Infection Control can be a daunting and time-consuming task for anyone. Putting the right procedures in place with the right people steering it is crucial to the success of any Infection Control Program. The first steps in getting the program up and running are the most important, they are the basics that lay the foundation for success. This by no means a comprehensive list to setting up a program but a mere generalization to help get started.
Written Infection Control Policy
Every practice should have an Infection Control Program in place with a written policy that covers all of the CDC Guidelines. All dental settings, regardless of the level and type of care provided, must make infection prevention a priority and should be equipped to observe standard precautions and other infection prevention recommendations contained in the CDC's Guidelines. A summary of the Guidelines for your reference can be found here: https://www.cdc.gov/oralhealth/infectioncontrol/pdf/safe-care2.pdf.
Every office is unique and daily operations vary per practice, therefore each practice's written policy will vary. The CDC Guidelines are to be used as an outline not a concrete policy. The policy should cover all of the same CDC recommendations, and once it is drafted it will then need to be tailored to the daily routine and protocol that the practice already has in place. The policy should also address occupational health needs, including employee vaccinations, management of exposures or infections in staff, and compliance with OSHA bloodborne pathogens standard.
Having a written procedure allows your practice to have a concrete plan of action, with something to review and audit on a regular basis. Once a written policy is in place it should then be disseminated throughout the practice by an appointed Infection Control Coordinator. All Staff (contractual and non-contractual) that might be occupationally exposed to infectious material, contaminated supplies, equipment and/or environmental surfaces, water, or air should receive training and a copy of the policy.
Infection Control Coordinator
An Infection Control Coordinator is a single point person at the front and center of the Infection Control Program. This person should be someone that is well organized, trustworthy, and ideally in your office on a full-time basis. The Coordinator will be the point person for all things Infection Control, Training and Exposure Mitigation.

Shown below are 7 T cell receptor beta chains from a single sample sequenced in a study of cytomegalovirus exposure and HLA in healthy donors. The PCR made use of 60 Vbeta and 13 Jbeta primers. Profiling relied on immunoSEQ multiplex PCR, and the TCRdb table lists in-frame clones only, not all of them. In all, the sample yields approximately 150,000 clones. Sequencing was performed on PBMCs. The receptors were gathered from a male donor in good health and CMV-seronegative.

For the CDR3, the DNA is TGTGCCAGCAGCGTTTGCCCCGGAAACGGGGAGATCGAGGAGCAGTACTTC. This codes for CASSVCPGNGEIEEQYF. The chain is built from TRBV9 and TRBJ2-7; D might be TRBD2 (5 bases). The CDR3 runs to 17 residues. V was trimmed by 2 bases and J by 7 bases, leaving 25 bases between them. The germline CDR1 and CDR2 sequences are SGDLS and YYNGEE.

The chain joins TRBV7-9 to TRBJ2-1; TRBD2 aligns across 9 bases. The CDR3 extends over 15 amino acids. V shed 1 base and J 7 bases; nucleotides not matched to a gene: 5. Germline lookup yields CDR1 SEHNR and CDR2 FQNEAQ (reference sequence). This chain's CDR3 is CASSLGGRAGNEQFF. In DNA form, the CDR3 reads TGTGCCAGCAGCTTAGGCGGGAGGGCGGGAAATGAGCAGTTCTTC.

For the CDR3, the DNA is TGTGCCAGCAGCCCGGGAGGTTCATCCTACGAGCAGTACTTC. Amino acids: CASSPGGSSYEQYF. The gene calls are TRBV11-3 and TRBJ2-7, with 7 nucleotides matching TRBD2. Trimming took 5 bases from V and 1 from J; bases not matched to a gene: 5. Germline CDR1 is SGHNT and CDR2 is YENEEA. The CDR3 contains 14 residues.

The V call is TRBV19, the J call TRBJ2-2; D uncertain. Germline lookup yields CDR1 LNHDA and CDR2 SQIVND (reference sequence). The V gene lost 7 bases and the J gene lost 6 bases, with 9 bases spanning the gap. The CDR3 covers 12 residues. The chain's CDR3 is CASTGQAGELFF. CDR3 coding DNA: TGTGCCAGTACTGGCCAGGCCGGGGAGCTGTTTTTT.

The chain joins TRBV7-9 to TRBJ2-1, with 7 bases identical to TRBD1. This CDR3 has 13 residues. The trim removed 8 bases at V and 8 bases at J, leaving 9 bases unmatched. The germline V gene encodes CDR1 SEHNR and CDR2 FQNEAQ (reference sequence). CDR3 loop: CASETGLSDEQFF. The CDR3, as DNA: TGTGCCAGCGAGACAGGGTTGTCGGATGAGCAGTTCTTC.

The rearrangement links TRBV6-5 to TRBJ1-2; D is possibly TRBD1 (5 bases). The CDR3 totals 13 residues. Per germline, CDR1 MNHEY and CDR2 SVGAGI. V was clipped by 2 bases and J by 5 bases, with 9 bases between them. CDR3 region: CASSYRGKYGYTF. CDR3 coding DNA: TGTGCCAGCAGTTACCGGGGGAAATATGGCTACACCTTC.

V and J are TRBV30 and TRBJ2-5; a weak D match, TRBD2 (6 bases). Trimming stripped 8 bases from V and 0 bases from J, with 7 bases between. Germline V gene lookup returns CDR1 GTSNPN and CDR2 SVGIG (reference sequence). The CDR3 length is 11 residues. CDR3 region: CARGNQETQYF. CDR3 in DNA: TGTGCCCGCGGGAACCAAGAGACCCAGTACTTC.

The role consists of but is not limited to the following:
It takes time and a keen eye to be a successful Infection Control Coordinator so make sure that that person is allotted extra time in their week to accommodate for the extra hours it will take to successfully run the Program. This position is not to be taken lightly and those considering it should be aware of the expectations and requirements before being appointed.
The CDC requires training and review of the Infection Prevention Policy on a regular basis, at a minimum annually. Doing review and training on a regular basis will ensure dental staff compliance and lower the risk of cross contamination. Training should be done by the Coordinator anytime policy is not being followed, new staff (contractual and non-contractual) joins the practice, and at a minimum on a yearly schedule.
Being proactive with training and involving the staff will send a message to everyone that this is important to the practice which in turn will make the policy and program more effective. If you make the primary concern staff safety, the staff is more likely to pass that same approach along to the patients.
Staying up-to-date on the latest infection control standards will be a large part of the Coordinators job. It is best done by taking courses, reading articles, utilizing local resources and gathering as much information as possible. Scheduling in office product training with your Vendors, attending sponsored "lunch and learns", and networking will be essential in staying up to date on regulations and products that are vital to the program's success.
Last but not least, assess how the practice is doing - has the Infection Control Policy and Program been effective? If it's not effective why and what needs to change? Remember the Infection Control Program is a living document, that will change and grow as new regulations and polices are set forth.
Being unaware of the potential hazards in the work environment makes the staff and patients more vulnerable to injury and exposure. Just because there have been no accidents or exposures reported it does not mean that there have not been any incidents that should have been. In turn if the staff sees that the practice is being proactive in prevention, the polices are more likely to be followed.
An assessment of the practice can be done by the coordinator, a trusted staff member that is aware of infection control guidelines, or an outside third party.
How Discount Disposables Can Help?
Discount Disposables is your infection control and disposable products supplier. Since 1989, we have been partnering with dental and medical professionals providing products and information pertaining to infection control, safety, CDC and OSHA compliance.
Our biggest strength and value to our customers is our flexibility to work one-on-one with each office. We are your Infection Control Experts, let us help you with compliance today.
- Guidelines for Infection Control in Dental Health-Care Settings-2003. Atlanta, GA: Centers for Disease Control and Prevention, US Department of Health and Human Services; 2003.
- OSHA and CDC Guidelines: Combining Safety with Infection Control and Prevention for Dentistry. 4th ed. Atlanta, GA: Organization for Safety, Asepsis and Prevention.